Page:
Answer to Question #53076 in Other Economics for candy
Explain Thorstein Veblen’s theory of consumption. Is economic behavior, and consumption in
particular, driven by utilitarian impulses or socio-cultural factors? What is the point of
conspicuous consumption and conspicuous leisure? What is emulative consumption and
emulative leisure? What role do envy and invidious distinctions play in this process? Does this
lead to a state of happiness or misery? What does this imply for the presumed efficiency (or lack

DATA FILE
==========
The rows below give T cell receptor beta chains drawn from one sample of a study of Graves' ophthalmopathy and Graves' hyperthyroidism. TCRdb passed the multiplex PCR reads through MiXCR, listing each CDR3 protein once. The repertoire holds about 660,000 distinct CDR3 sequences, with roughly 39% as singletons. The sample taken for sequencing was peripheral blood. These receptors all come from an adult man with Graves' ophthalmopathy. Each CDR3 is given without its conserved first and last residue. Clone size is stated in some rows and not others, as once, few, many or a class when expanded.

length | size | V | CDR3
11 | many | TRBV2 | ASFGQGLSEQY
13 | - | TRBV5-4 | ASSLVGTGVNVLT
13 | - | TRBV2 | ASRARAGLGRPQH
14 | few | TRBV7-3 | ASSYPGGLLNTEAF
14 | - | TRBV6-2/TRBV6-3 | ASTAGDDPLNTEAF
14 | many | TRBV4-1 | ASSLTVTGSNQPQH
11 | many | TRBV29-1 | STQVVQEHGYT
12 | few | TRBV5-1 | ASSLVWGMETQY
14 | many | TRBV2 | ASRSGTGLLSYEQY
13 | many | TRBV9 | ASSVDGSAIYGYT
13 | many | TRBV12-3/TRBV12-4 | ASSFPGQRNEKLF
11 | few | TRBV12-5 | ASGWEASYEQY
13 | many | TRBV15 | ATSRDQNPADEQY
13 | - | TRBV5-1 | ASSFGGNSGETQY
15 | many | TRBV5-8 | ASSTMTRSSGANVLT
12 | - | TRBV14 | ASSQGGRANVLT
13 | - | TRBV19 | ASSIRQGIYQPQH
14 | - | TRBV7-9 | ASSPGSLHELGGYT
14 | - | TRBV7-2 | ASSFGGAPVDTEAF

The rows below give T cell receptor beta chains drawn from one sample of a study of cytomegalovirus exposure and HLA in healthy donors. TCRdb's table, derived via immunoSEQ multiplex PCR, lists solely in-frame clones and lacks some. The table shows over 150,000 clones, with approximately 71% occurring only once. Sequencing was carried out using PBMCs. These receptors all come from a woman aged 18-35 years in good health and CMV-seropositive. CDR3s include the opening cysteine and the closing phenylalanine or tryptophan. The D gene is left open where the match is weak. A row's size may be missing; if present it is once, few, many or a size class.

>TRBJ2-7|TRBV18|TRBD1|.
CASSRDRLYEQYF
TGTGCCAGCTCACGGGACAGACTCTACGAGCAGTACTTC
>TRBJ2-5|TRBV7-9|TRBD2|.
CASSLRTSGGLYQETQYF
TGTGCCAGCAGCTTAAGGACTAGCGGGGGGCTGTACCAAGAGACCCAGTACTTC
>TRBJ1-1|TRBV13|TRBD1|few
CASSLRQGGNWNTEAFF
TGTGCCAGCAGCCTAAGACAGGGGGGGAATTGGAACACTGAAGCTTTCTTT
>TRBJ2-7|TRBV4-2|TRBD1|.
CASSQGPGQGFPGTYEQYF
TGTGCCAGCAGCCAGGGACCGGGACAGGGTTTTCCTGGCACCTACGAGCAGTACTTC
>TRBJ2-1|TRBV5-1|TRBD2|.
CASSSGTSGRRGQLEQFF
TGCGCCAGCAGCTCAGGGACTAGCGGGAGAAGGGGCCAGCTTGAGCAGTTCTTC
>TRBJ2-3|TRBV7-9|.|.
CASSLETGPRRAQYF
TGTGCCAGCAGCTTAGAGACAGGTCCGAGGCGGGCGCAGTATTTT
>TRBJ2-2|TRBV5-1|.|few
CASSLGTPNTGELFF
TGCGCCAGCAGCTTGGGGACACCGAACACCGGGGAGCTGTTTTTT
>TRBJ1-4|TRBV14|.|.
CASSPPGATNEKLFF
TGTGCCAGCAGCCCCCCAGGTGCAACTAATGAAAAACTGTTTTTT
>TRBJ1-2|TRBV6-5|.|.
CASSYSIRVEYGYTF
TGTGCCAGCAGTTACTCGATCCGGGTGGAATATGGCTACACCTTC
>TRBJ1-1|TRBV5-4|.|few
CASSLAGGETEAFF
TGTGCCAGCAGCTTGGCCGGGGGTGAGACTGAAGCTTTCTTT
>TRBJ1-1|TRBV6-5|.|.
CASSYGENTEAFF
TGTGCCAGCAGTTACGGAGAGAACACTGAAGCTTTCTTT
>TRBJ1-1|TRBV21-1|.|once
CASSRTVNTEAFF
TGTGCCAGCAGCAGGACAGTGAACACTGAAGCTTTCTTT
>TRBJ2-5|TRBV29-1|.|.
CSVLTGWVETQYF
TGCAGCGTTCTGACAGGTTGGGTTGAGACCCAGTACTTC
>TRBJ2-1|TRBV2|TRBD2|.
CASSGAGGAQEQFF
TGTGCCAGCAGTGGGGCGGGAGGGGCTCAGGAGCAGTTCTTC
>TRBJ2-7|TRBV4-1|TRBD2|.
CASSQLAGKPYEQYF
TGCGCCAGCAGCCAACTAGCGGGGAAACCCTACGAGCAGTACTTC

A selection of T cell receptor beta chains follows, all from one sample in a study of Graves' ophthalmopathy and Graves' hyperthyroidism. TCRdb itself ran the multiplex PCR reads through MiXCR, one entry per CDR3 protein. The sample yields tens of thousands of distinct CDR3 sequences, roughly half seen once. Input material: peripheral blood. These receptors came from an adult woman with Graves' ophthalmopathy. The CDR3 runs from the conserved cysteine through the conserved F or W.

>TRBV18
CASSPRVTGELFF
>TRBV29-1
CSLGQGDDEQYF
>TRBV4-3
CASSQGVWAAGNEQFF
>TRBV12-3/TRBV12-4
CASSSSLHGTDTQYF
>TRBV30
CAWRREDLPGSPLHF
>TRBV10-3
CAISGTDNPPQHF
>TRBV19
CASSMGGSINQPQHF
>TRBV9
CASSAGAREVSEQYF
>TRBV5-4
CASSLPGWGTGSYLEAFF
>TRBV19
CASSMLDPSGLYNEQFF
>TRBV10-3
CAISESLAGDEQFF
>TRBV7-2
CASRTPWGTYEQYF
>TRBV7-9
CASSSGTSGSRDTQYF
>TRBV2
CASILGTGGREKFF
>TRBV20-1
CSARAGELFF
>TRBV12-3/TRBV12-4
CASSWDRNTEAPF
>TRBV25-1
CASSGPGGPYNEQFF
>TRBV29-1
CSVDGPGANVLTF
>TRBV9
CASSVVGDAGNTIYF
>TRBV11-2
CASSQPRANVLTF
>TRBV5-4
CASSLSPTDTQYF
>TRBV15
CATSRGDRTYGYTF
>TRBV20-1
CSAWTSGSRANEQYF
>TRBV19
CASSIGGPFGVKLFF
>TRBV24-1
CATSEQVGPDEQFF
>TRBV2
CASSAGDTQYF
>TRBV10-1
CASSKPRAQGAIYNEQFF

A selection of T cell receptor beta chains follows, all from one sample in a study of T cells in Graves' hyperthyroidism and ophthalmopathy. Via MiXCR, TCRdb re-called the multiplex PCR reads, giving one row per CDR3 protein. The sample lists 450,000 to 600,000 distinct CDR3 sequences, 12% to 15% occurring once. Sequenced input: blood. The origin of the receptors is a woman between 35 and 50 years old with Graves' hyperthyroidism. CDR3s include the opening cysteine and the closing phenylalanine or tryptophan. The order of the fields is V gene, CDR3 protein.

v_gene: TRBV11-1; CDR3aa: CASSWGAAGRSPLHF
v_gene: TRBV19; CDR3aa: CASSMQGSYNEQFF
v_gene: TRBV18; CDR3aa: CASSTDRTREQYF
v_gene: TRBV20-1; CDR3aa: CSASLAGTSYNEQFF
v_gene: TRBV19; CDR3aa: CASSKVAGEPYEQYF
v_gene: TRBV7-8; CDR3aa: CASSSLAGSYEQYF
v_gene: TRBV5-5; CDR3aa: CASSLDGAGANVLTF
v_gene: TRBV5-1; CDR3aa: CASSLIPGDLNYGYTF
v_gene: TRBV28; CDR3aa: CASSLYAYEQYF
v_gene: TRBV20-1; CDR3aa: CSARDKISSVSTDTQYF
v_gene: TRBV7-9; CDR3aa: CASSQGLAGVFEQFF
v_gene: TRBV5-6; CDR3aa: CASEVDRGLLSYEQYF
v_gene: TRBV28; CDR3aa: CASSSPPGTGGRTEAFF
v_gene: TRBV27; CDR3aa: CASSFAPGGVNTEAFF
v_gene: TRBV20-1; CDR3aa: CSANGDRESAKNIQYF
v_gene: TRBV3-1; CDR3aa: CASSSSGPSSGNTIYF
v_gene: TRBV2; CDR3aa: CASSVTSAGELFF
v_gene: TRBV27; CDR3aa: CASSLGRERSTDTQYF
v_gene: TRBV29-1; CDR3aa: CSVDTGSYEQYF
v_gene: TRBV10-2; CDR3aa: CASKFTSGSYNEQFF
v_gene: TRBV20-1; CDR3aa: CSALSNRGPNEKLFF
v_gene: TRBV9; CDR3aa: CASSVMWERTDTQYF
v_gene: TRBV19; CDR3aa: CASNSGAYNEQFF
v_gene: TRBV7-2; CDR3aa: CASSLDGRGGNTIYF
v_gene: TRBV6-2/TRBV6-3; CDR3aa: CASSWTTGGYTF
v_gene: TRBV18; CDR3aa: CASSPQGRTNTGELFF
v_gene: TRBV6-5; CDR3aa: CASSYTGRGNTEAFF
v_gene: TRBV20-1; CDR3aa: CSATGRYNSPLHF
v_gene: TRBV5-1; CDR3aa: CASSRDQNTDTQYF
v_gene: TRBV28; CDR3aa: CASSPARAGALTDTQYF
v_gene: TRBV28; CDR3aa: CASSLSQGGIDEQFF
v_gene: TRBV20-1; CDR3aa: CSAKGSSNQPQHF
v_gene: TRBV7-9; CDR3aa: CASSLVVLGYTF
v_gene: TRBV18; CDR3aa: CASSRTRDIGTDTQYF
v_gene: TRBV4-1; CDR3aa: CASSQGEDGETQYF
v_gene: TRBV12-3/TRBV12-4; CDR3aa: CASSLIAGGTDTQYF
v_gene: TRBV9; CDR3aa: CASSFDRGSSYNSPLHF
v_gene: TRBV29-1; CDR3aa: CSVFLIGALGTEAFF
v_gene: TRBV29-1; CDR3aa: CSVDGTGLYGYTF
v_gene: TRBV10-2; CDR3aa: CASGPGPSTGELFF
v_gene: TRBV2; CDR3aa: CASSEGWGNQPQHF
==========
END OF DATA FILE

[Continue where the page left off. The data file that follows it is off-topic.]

of waste) of capitalist society?
Conspicuous consumption is the spending of money on and the acquiring of luxury goods and services to publicly display economic power—either the buyer's income or the buyer's accumulated wealth. Sociologically, to the conspicuous consumer, such a public display of discretionary economic power is a means either of attaining or of maintaining a given social status. Consumption is regarded to foster economic benefits, by some accounts. As proposed by Thorstein Veblen, conspicuous consumption (spending money to buy goods and services for their own sakes) explains the psychological mechanics of a consumer society, and the increase in the number and the types of the goods and services that people consider necessary to and for their lives in a developed economy.